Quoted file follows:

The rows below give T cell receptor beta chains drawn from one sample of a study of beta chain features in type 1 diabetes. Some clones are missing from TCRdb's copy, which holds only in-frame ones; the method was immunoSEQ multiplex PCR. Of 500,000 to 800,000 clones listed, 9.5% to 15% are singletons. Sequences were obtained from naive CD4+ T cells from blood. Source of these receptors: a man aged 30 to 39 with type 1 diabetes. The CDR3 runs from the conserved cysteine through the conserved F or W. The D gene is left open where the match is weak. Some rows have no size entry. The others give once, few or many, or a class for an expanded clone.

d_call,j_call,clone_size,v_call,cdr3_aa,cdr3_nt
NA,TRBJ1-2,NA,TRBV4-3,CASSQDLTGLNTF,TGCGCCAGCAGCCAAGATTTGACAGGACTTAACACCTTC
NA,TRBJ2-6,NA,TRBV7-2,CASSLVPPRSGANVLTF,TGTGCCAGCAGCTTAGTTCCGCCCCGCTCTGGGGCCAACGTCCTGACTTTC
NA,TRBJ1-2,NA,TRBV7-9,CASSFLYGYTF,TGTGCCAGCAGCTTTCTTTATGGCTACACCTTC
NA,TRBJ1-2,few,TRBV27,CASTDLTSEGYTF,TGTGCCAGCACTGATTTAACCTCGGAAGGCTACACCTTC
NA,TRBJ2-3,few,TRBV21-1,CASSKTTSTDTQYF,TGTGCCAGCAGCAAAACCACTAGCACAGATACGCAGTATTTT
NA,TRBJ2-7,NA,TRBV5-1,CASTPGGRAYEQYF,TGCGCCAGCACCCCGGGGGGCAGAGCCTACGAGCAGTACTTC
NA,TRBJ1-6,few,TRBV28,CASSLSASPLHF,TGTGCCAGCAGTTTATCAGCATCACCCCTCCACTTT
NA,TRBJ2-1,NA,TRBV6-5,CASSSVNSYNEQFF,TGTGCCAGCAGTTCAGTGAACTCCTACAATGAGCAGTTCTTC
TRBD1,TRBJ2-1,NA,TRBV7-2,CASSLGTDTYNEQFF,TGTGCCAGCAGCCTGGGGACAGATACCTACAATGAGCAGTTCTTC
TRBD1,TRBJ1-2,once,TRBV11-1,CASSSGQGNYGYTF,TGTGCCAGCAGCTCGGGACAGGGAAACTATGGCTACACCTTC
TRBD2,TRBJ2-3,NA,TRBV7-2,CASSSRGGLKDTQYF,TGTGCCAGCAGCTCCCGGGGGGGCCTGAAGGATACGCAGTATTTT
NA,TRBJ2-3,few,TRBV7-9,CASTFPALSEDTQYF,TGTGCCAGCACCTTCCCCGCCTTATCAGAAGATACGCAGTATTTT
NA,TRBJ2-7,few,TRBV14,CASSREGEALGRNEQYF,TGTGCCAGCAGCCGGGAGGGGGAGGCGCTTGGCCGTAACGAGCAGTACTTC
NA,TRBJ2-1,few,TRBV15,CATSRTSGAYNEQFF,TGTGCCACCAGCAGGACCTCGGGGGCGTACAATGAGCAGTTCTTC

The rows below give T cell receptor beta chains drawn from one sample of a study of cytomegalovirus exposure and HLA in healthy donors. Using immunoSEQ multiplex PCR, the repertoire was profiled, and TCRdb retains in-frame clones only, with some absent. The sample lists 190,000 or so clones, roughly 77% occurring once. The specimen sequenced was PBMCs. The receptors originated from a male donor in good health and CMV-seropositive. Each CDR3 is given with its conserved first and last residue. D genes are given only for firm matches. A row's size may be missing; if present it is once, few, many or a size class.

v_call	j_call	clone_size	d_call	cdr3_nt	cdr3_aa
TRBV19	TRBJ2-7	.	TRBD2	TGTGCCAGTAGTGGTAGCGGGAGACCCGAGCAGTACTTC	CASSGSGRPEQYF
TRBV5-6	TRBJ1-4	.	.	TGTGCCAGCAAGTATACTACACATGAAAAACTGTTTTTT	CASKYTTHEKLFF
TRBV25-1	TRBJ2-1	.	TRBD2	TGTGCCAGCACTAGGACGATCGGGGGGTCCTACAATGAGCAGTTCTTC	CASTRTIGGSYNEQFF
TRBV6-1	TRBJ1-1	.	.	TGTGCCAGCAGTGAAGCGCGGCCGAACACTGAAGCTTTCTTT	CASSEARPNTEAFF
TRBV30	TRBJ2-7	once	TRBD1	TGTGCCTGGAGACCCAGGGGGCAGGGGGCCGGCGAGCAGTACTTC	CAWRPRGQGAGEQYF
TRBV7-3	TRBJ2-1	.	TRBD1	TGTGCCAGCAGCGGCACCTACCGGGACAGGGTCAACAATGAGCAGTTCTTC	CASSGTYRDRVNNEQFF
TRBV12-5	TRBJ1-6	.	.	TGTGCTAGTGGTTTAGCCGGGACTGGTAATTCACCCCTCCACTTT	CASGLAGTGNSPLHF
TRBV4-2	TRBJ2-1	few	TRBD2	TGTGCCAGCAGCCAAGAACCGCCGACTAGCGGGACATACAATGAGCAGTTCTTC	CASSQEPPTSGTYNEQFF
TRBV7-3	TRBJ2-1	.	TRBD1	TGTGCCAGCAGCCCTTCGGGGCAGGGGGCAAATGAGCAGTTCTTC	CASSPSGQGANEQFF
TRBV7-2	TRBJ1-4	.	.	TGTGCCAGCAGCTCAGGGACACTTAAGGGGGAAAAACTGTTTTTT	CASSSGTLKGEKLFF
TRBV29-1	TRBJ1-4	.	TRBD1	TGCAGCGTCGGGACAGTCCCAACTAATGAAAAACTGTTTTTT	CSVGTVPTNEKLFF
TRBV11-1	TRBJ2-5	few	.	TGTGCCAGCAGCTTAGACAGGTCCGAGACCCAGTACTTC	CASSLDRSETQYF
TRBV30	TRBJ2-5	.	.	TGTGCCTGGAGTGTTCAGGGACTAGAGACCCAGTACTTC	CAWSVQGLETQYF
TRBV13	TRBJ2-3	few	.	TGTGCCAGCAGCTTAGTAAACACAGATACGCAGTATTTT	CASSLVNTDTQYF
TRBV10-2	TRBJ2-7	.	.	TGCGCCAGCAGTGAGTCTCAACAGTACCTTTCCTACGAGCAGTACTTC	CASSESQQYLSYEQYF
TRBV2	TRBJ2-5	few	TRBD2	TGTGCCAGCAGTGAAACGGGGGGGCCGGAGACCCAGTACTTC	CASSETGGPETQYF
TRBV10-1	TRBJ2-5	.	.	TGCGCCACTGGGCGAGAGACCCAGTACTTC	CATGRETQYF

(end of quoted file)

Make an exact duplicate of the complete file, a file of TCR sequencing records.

The rows below give T cell receptor beta chains drawn from one sample of a study of beta chain features in type 1 diabetes. Some clones are missing from TCRdb's copy, which holds only in-frame ones; the method was immunoSEQ multiplex PCR. Of 500,000 to 800,000 clones listed, 9.5% to 15% are singletons. Sequences were obtained from naive CD4+ T cells from blood. Source of these receptors: a man aged 30 to 39 with type 1 diabetes. The CDR3 runs from the conserved cysteine through the conserved F or W. The D gene is left open where the match is weak. Some rows have no size entry. The others give once, few or many, or a class for an expanded clone.

d_call,j_call,clone_size,v_call,cdr3_aa,cdr3_nt
NA,TRBJ1-2,NA,TRBV4-3,CASSQDLTGLNTF,TGCGCCAGCAGCCAAGATTTGACAGGACTTAACACCTTC
NA,TRBJ2-6,NA,TRBV7-2,CASSLVPPRSGANVLTF,TGTGCCAGCAGCTTAGTTCCGCCCCGCTCTGGGGCCAACGTCCTGACTTTC
NA,TRBJ1-2,NA,TRBV7-9,CASSFLYGYTF,TGTGCCAGCAGCTTTCTTTATGGCTACACCTTC
NA,TRBJ1-2,few,TRBV27,CASTDLTSEGYTF,TGTGCCAGCACTGATTTAACCTCGGAAGGCTACACCTTC
NA,TRBJ2-3,few,TRBV21-1,CASSKTTSTDTQYF,TGTGCCAGCAGCAAAACCACTAGCACAGATACGCAGTATTTT
NA,TRBJ2-7,NA,TRBV5-1,CASTPGGRAYEQYF,TGCGCCAGCACCCCGGGGGGCAGAGCCTACGAGCAGTACTTC
NA,TRBJ1-6,few,TRBV28,CASSLSASPLHF,TGTGCCAGCAGTTTATCAGCATCACCCCTCCACTTT
NA,TRBJ2-1,NA,TRBV6-5,CASSSVNSYNEQFF,TGTGCCAGCAGTTCAGTGAACTCCTACAATGAGCAGTTCTTC
TRBD1,TRBJ2-1,NA,TRBV7-2,CASSLGTDTYNEQFF,TGTGCCAGCAGCCTGGGGACAGATACCTACAATGAGCAGTTCTTC
TRBD1,TRBJ1-2,once,TRBV11-1,CASSSGQGNYGYTF,TGTGCCAGCAGCTCGGGACAGGGAAACTATGGCTACACCTTC
TRBD2,TRBJ2-3,NA,TRBV7-2,CASSSRGGLKDTQYF,TGTGCCAGCAGCTCCCGGGGGGGCCTGAAGGATACGCAGTATTTT
NA,TRBJ2-3,few,TRBV7-9,CASTFPALSEDTQYF,TGTGCCAGCACCTTCCCCGCCTTATCAGAAGATACGCAGTATTTT
NA,TRBJ2-7,few,TRBV14,CASSREGEALGRNEQYF,TGTGCCAGCAGCCGGGAGGGGGAGGCGCTTGGCCGTAACGAGCAGTACTTC
NA,TRBJ2-1,few,TRBV15,CATSRTSGAYNEQFF,TGTGCCACCAGCAGGACCTCGGGGGCGTACAATGAGCAGTTCTTC

The rows below give T cell receptor beta chains drawn from one sample of a study of cytomegalovirus exposure and HLA in healthy donors. Using immunoSEQ multiplex PCR, the repertoire was profiled, and TCRdb retains in-frame clones only, with some absent. The sample lists 190,000 or so clones, roughly 77% occurring once. The specimen sequenced was PBMCs. The receptors originated from a male donor in good health and CMV-seropositive. Each CDR3 is given with its conserved first and last residue. D genes are given only for firm matches. A row's size may be missing; if present it is once, few, many or a size class.

v_call	j_call	clone_size	d_call	cdr3_nt	cdr3_aa
TRBV19	TRBJ2-7	.	TRBD2	TGTGCCAGTAGTGGTAGCGGGAGACCCGAGCAGTACTTC	CASSGSGRPEQYF
TRBV5-6	TRBJ1-4	.	.	TGTGCCAGCAAGTATACTACACATGAAAAACTGTTTTTT	CASKYTTHEKLFF
TRBV25-1	TRBJ2-1	.	TRBD2	TGTGCCAGCACTAGGACGATCGGGGGGTCCTACAATGAGCAGTTCTTC	CASTRTIGGSYNEQFF
TRBV6-1	TRBJ1-1	.	.	TGTGCCAGCAGTGAAGCGCGGCCGAACACTGAAGCTTTCTTT	CASSEARPNTEAFF
TRBV30	TRBJ2-7	once	TRBD1	TGTGCCTGGAGACCCAGGGGGCAGGGGGCCGGCGAGCAGTACTTC	CAWRPRGQGAGEQYF
TRBV7-3	TRBJ2-1	.	TRBD1	TGTGCCAGCAGCGGCACCTACCGGGACAGGGTCAACAATGAGCAGTTCTTC	CASSGTYRDRVNNEQFF
TRBV12-5	TRBJ1-6	.	.	TGTGCTAGTGGTTTAGCCGGGACTGGTAATTCACCCCTCCACTTT	CASGLAGTGNSPLHF
TRBV4-2	TRBJ2-1	few	TRBD2	TGTGCCAGCAGCCAAGAACCGCCGACTAGCGGGACATACAATGAGCAGTTCTTC	CASSQEPPTSGTYNEQFF
TRBV7-3	TRBJ2-1	.	TRBD1	TGTGCCAGCAGCCCTTCGGGGCAGGGGGCAAATGAGCAGTTCTTC	CASSPSGQGANEQFF
TRBV7-2	TRBJ1-4	.	.	TGTGCCAGCAGCTCAGGGACACTTAAGGGGGAAAAACTGTTTTTT	CASSSGTLKGEKLFF
TRBV29-1	TRBJ1-4	.	TRBD1	TGCAGCGTCGGGACAGTCCCAACTAATGAAAAACTGTTTTTT	CSVGTVPTNEKLFF
TRBV11-1	TRBJ2-5	few	.	TGTGCCAGCAGCTTAGACAGGTCCGAGACCCAGTACTTC	CASSLDRSETQYF
TRBV30	TRBJ2-5	.	.	TGTGCCTGGAGTGTTCAGGGACTAGAGACCCAGTACTTC	CAWSVQGLETQYF
TRBV13	TRBJ2-3	few	.	TGTGCCAGCAGCTTAGTAAACACAGATACGCAGTATTTT	CASSLVNTDTQYF
TRBV10-2	TRBJ2-7	.	.	TGCGCCAGCAGTGAGTCTCAACAGTACCTTTCCTACGAGCAGTACTTC	CASSESQQYLSYEQYF
TRBV2	TRBJ2-5	few	TRBD2	TGTGCCAGCAGTGAAACGGGGGGGCCGGAGACCCAGTACTTC	CASSETGGPETQYF
TRBV10-1	TRBJ2-5	.	.	TGCGCCACTGGGCGAGAGACCCAGTACTTC	CATGRETQYF